Here in the states, a debate rages across party lines to determine how we as a country will move forward with our healthcare system. As of now, the United States population is about 91% covered, whether it be public insurance (35%) or private/ employer subsidized (56%). Here, private insurance dominates the market and private insurance companies make inordinate sums of money. Our system is incredibly inefficient with many unnecessary processes eating up patient budgets to pay for administration, legal offices, medical coding, and price negotiation.
The topic for today covers how Taiwan changed things up in 1995 by thinking of patients instead of profits.
Taiwan Takes the Cake
Imagine walking into a hospital with a hole in your foot from a skim boarding accident. In America this process starts with checking in, providing relevant information, checking with the provider to find out if they are in your insurance’s network, and then, often, payment for the visit before waiting for the better part of an hour. When you do finally get seen, you are walked into a room where basic diagnostics are performed by nurses trying to move you through at light speed like a production line. Then you see a doctor for about 10 minutes who says “clean that with alcohol twice a day and ill prescribe you some fentanyl for the pain”. Now you suddenly have a 3000 dollar bill for the doctors 10 minutes that your insurance will cover about $1500 of (depending on the details of your particular insurance provider) and your prescription comes mostly out of pocket.
Let’s have that same experience in Taiwan now.
You enter the hospital and check in with your National Health Insurance Card, which has all of your medical history accessible via a central database. While you wait to see the doctor, nurses are already checking your temperature and blood pressure. When they are done, you are wheeled to another station where the doctor is waiting to see you. The doctor cleans and inspects your wound before giving you 6 stitches and wrapping you up like a Christmas present with tender loving care. You are sent on your way and told to pay at the window on the way out. Your total comes out to a bit under $100 dollars US and you are informed that you will be compensated by the government later making the visit nearly “Free”.
Single Payer, Private Providers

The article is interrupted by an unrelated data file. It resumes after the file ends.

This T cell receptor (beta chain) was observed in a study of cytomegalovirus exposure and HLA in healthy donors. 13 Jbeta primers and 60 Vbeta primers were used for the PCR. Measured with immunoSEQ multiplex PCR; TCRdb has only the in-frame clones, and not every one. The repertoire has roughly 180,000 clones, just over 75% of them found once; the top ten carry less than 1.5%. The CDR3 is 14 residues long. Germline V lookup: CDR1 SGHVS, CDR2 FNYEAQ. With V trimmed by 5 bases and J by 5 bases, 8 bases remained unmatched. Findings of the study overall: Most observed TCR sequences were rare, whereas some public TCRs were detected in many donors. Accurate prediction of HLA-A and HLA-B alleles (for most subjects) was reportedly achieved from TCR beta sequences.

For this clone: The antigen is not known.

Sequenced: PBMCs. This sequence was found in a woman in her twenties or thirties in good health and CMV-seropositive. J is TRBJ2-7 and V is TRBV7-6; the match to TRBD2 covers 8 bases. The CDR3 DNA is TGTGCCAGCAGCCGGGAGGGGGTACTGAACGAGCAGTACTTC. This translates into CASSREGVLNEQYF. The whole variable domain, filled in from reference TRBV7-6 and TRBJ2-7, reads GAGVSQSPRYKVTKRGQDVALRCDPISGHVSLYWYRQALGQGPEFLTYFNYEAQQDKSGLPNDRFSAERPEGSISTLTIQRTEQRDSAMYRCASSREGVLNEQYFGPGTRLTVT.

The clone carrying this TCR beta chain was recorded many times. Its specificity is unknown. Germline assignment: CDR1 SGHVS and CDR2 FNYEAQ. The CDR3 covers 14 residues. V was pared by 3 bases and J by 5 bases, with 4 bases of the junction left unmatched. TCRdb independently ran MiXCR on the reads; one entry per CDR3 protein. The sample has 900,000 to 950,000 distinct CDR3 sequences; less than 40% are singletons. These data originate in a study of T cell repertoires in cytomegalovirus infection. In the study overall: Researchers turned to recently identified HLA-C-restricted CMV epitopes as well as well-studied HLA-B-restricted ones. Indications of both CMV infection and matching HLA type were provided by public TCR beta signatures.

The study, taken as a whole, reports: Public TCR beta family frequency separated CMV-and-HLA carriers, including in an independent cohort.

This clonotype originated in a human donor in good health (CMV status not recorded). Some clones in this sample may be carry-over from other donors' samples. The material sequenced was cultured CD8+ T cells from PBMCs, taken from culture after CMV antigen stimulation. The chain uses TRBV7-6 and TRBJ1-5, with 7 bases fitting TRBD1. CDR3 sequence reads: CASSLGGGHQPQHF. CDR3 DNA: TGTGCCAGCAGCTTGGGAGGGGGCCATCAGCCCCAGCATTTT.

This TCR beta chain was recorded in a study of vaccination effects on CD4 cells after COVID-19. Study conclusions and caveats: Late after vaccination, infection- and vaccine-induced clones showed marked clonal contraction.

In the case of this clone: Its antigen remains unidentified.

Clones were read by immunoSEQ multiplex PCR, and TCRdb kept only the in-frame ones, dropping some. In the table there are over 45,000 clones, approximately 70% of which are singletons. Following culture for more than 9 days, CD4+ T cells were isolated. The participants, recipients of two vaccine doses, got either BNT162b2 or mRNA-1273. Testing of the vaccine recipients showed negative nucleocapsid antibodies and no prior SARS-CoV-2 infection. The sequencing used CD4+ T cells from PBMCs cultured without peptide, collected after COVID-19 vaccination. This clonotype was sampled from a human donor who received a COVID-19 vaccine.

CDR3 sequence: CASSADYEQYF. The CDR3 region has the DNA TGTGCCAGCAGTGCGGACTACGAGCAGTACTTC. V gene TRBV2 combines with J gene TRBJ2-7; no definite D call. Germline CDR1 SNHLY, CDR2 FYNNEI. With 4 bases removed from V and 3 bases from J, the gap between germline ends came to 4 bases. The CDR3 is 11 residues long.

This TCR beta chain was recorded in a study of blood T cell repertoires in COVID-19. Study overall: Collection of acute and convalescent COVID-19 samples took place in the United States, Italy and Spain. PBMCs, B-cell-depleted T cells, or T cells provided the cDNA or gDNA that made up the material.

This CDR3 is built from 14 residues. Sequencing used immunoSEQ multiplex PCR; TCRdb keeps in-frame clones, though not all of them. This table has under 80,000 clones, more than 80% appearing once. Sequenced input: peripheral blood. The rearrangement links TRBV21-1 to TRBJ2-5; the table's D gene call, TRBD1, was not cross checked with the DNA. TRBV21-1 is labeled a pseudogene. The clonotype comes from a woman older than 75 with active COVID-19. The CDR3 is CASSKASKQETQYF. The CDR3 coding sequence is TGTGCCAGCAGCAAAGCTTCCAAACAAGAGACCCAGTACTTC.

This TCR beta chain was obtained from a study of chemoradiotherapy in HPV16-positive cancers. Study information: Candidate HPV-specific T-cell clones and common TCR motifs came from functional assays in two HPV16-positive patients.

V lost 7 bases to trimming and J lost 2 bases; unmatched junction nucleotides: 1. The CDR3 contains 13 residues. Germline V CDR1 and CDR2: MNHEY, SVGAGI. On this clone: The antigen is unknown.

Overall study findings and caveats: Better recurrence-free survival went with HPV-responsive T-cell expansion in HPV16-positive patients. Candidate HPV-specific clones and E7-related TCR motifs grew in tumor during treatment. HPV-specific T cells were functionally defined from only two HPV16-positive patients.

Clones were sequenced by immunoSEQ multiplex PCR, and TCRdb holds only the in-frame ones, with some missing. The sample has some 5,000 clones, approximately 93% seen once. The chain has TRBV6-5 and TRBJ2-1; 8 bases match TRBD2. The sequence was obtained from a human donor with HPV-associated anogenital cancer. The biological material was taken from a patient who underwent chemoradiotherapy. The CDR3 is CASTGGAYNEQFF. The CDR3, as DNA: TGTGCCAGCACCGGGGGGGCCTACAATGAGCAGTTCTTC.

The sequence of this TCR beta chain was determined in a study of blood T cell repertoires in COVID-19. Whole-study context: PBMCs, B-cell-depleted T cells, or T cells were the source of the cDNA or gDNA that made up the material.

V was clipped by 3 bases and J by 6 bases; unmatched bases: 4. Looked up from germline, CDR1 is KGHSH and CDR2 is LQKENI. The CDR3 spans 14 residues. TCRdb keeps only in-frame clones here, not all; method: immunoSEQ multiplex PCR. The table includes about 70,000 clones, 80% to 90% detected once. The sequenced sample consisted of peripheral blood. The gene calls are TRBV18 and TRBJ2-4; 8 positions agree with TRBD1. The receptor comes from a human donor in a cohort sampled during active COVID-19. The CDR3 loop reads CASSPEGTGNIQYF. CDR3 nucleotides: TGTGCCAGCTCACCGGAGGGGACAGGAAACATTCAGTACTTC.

There are demographic differences that affect a country’s ability to care for its citizens. In Taiwan has around 30 million people to cover and they spend about 6% of GDP on Healthcare. The United States is home to 300 million more people and spends nearly 20% of its GDP on healthcare. But the biggest difference comes down to the system itself.
In Taiwan, they have instituted a single payer system where the government collects taxes based on income that are used to cover the nations medical expenses and citizens need not worry about being able to afford the care they need. The care providers are still private entities meaning that there is competition between providers to provide care in an efficient manner and keep wait times low so as not to lose out to another nearby facility. Citizens do not need a recommendation to go see a specialist and can make their own decision about who they want to receive their care from without checking in with an insurance provider to find out whether or not that particular care is in network or not. There is even a “Cloud” health system where non-emergency services are available 24/7 to those who may not be able to make the trip to the hospital. If Granny misses her meds in the morning, there is a whole department devoted to calling here and checking in to make sure she stays current. Isn’t that ridiculous!?
Is Taiwan the Prototype?
There are plenty of Top 10 lists running around the internet that don’t even list Taiwan, yet statistically they are the number 1 operating healthcare system. This may be due to the fact that its separation from China may not be formally recognized by anyone that does a lot of business with China. 99% of the citizenry is covered. They may not have the highest “quality” of care, but it is getting better with time. Right now the country is facing an aging population with less new blood paying into the system and more elderly folks leaning on it. Many providers are stressing that their employees are overworked and there simply aren’t enough doctors to go around. Will America head in the same direction after 2020? That’s up to us. Make an informed decision at the ballot in November that goes passed the popularity contest and find out.
About the Author
Hello, you can call me Suede. I am a Millennial living in Southern California and over the course of my short life I’ve worked in more industries than many will ever experience, experimented with psychoactive substances and explored the inner workings of the human mind to find the underlying truths that we all live with. My journey has led me all over the United States and a few places outside it in order to understand what makes a life worth living. I am an entrepreneur, an autodidact, and a creator. I am Suede, nice to meet you.